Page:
Fitch Rates Chilton County Health Care Authority, AL's Sales Tax Bonds 'AA-'; Outlook Stable
OREANDA-NEWS. Fitch Ratings has assigned an initial rating of 'AA-' to the following limited obligation bonds to be issued by the Chilton County Health Care Authority, AL (the authority):
--$38,475,000 limited obligation sales tax bonds, series 2015A (Chilton County hospital project).
The bonds will be sold via negotiation the week of Oct. 26. Proceeds will be used to finance the acquisition and construction of a new 30-bed general hospital and related outpatient facilities to be located in the city of Clanton, Alabama (the city), the county seat of Chilton County (the county).
The Rating Outlook is Stable.
The bonds are a limited obligation of the authority payable from a first lien on the proceeds of a 1% general sale and use tax levied and imposed within the county. The bonds are also secured by a debt service reserve fund (DSRF) which is expected to be funded from cash in an amount equal to maximum annual debt service (MADS) at closing.
KEY RATING DRIVERS
STRONG COVERAGE CUSHION: Estimated fiscal year 2015 sales tax revenues cover MADS by 1.5x, which Fitch considers a strong coverage cushion given the low historical volatility of the sales tax.
SALES TAX CONCENTRATION: The top 10 sales tax payers represent a mix of retail, restaurant, utility, manufacturing, and automobile dealer establishments accounting for a high 39% of fiscal year 2015 pledged revenue.
LOW LEVERAGE RISK: The trust indenture establishes an additional bonds test (ABT) equal to 1.5x MADS. Future development opportunities will exist for the new hospital upon its completion but there are no definitive plans for additional issuance at this time. Prospects for pay-go capital investments are supported by the restricted nature of the sales tax proceeds for hospital operations and capital.
SEPARATION OF OPERATING RISK: Based on the legal opinion of external counsel Fitch believes there is a reasonable basis to conclude that the revenues pledged to repay the bonds are 'special revenues' under the provisions of Chapter 9 and would not be subordinated to the necessary operating expenses of the county, the authority, or the hospital facility financed from bond proceeds.
DEBT SERVICE COVERAGE: Given the limited nature of the legal pledge, Fitch views the level of debt service coverage from pledged taxes as the key rating sensitivity. A variety of factors may influence coverage over time, including but not limited to the performance of the regional economy and issuance of additional parity indebtedness.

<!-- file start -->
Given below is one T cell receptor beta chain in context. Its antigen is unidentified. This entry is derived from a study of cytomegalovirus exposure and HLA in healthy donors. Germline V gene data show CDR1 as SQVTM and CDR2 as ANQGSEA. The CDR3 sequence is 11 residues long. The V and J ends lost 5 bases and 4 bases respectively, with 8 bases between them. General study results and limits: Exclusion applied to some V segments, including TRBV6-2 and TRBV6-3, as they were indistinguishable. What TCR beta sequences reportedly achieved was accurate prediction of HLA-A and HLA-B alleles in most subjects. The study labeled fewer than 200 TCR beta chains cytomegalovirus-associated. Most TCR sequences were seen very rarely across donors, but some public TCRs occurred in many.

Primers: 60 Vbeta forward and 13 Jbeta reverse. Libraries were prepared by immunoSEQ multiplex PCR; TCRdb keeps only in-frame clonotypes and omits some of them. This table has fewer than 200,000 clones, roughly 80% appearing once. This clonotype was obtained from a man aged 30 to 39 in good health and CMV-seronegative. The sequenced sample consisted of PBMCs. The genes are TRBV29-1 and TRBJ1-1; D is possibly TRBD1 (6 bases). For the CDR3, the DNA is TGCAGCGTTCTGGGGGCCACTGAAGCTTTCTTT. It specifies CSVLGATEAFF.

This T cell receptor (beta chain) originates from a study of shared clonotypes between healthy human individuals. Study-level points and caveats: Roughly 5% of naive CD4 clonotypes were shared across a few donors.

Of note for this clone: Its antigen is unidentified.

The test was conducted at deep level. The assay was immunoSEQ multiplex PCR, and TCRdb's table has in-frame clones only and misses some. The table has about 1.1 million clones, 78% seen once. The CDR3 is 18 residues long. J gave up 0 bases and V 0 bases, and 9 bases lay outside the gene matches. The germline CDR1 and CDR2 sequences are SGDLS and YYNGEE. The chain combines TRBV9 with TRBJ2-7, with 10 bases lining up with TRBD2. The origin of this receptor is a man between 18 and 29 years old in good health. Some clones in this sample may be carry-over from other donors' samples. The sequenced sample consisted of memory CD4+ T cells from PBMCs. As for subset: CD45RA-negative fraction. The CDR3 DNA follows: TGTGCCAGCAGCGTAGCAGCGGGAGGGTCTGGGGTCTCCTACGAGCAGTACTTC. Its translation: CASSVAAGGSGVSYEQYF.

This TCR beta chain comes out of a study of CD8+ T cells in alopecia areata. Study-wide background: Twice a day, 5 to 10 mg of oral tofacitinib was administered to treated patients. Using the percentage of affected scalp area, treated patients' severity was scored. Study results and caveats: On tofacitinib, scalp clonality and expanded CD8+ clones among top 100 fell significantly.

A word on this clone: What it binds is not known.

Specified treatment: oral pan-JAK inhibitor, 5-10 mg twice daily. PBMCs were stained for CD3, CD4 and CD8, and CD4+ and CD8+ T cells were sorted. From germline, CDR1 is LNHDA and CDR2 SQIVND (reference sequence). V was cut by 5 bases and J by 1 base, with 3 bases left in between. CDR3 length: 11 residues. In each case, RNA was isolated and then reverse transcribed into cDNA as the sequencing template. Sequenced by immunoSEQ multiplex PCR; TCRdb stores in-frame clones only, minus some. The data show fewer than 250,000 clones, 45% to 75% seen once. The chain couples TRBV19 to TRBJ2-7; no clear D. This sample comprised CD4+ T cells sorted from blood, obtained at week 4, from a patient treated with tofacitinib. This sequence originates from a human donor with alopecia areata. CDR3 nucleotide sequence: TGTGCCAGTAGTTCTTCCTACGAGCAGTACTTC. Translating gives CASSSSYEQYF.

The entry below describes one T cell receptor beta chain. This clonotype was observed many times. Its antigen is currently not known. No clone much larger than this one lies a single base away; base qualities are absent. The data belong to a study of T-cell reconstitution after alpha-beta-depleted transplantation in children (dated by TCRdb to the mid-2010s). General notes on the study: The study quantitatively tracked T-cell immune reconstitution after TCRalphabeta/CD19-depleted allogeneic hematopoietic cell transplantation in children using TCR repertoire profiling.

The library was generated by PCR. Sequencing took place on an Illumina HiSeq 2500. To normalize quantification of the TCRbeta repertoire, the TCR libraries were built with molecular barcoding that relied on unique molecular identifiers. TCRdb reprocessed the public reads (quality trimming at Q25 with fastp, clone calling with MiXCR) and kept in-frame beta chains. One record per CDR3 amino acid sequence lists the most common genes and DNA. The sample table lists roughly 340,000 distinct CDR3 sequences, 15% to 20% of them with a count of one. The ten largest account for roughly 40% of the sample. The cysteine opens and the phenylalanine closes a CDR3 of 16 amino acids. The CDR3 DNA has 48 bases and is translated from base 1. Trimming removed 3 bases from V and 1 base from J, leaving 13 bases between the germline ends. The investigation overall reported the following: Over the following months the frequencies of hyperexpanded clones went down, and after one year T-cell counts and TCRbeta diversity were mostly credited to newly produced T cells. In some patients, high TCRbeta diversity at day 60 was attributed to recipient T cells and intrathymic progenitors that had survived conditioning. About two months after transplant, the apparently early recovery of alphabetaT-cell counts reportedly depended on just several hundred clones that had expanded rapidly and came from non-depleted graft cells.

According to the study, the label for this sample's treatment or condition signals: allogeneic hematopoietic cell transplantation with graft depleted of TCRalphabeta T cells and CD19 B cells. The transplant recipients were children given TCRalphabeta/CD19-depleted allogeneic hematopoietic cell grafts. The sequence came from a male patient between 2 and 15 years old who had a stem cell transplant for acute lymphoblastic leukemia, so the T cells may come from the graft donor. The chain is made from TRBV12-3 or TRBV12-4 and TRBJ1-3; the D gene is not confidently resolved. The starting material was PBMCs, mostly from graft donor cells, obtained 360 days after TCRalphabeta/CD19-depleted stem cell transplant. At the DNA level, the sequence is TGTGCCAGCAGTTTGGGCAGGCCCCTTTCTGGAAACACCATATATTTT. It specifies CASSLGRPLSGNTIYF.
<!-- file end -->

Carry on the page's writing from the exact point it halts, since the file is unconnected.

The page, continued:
DIVERSIFICATION OF SALES TAX BASE: The concentrated nature of the sales tax base tempers the strengths associated with the stable sales tax history and high coverage cushion and likely limits the rating at the 'AA-' level. Improved diversification could support a higher rating, all else being equal.
The Chilton County Health Care Authority is a public hospital corporation authorized to acquire, construct, install and equip and operate health care facilities within the county. The authority is governed by a nine-member board of directors appointed by the Chilton County Commissioners. The authority is undertaking the construction of a new 30-bed general hospital to meet the healthcare needs of the county, which have not been served by a hospital since 2013. The project has broken ground and is on schedule for completion by June 2016. The authority has entered into a long-term lease with St. Vincent's Health System (STVH), a subsidiary of Ascension Health, and St. Vincent's Chilton, LLC (STVC) to operate the hospital.
SALES TAX AUTHORIZATION
The pledged revenue consists of a 1% general sales and use tax authorized by the Alabama Legislature in 2014 for the explicit and sole purpose of providing funds to pay the costs of construction, maintenance and operation of hospital facilities in the county. Imposition of the sales tax received overwhelming support from county voters at an advisory referendum in June 2014 (79.6% pass rate). The sales tax will be collected in the same manner and on the same transactions as the county's 1% education sales tax (references to historical collections below are based on the education sales tax). The sales tax levy is not contingent on the hospital's completion, its lease to an operator, or operation (see 'Bankruptcy Considerations' below for more information). The sales tax shall not terminate until all obligations secured by such have been repaid.
STRONG COVERAGE CUSHION